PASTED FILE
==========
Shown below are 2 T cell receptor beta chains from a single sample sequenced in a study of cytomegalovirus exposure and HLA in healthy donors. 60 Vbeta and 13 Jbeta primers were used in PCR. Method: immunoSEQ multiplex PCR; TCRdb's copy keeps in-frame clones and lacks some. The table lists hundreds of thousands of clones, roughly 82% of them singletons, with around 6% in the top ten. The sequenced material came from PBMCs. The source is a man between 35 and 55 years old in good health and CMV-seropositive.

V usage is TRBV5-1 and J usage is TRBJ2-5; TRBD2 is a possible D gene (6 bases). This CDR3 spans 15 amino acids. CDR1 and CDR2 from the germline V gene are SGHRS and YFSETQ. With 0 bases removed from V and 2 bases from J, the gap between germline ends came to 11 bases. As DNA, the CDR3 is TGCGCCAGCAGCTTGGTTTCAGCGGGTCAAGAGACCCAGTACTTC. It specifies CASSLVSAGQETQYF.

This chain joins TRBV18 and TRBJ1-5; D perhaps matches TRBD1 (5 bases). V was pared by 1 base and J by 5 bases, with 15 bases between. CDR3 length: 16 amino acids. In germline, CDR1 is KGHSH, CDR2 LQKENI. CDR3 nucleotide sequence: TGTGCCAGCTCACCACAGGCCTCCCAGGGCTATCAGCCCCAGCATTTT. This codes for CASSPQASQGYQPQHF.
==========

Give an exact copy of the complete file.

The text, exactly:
Shown below are 2 T cell receptor beta chains from a single sample sequenced in a study of cytomegalovirus exposure and HLA in healthy donors. 60 Vbeta and 13 Jbeta primers were used in PCR. Method: immunoSEQ multiplex PCR; TCRdb's copy keeps in-frame clones and lacks some. The table lists hundreds of thousands of clones, roughly 82% of them singletons, with around 6% in the top ten. The sequenced material came from PBMCs. The source is a man between 35 and 55 years old in good health and CMV-seropositive.

V usage is TRBV5-1 and J usage is TRBJ2-5; TRBD2 is a possible D gene (6 bases). This CDR3 spans 15 amino acids. CDR1 and CDR2 from the germline V gene are SGHRS and YFSETQ. With 0 bases removed from V and 2 bases from J, the gap between germline ends came to 11 bases. As DNA, the CDR3 is TGCGCCAGCAGCTTGGTTTCAGCGGGTCAAGAGACCCAGTACTTC. It specifies CASSLVSAGQETQYF.

This chain joins TRBV18 and TRBJ1-5; D perhaps matches TRBD1 (5 bases). V was pared by 1 base and J by 5 bases, with 15 bases between. CDR3 length: 16 amino acids. In germline, CDR1 is KGHSH, CDR2 LQKENI. CDR3 nucleotide sequence: TGTGCCAGCTCACCACAGGCCTCCCAGGGCTATCAGCCCCAGCATTTT. This codes for CASSPQASQGYQPQHF.